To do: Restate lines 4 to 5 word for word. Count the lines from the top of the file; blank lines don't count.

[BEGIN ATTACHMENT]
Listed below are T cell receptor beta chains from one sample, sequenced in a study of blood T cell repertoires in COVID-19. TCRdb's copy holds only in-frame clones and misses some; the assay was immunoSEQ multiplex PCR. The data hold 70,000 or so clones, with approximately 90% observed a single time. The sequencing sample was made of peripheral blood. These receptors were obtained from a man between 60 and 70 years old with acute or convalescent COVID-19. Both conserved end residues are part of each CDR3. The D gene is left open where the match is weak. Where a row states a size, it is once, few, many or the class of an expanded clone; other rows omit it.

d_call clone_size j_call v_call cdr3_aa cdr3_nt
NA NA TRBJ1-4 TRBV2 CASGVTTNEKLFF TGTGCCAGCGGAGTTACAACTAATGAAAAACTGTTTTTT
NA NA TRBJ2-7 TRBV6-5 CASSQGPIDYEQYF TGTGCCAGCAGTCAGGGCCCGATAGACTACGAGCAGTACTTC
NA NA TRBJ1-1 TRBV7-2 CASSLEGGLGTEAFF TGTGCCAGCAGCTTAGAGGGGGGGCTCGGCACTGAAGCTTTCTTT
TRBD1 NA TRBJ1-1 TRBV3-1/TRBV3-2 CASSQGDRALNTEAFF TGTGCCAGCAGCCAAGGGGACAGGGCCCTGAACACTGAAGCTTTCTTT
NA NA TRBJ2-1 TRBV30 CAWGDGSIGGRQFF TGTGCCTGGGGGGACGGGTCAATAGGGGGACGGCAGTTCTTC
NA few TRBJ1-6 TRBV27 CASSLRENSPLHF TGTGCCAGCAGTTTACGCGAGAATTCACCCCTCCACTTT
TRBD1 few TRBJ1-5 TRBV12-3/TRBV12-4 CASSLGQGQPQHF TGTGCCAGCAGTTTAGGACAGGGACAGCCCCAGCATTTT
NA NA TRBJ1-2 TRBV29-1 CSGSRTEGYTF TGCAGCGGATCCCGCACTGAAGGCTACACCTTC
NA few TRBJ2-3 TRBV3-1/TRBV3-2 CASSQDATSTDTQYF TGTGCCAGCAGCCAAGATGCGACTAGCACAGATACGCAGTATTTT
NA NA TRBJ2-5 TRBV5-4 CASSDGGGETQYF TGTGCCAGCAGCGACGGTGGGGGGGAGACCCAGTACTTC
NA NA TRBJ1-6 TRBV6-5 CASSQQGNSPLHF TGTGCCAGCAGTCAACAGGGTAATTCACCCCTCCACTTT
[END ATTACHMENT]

NA NA TRBJ2-7 TRBV6-5 CASSQGPIDYEQYF TGTGCCAGCAGTCAGGGCCCGATAGACTACGAGCAGTACTTC
NA NA TRBJ1-1 TRBV7-2 CASSLEGGLGTEAFF TGTGCCAGCAGCTTAGAGGGGGGGCTCGGCACTGAAGCTTTCTTT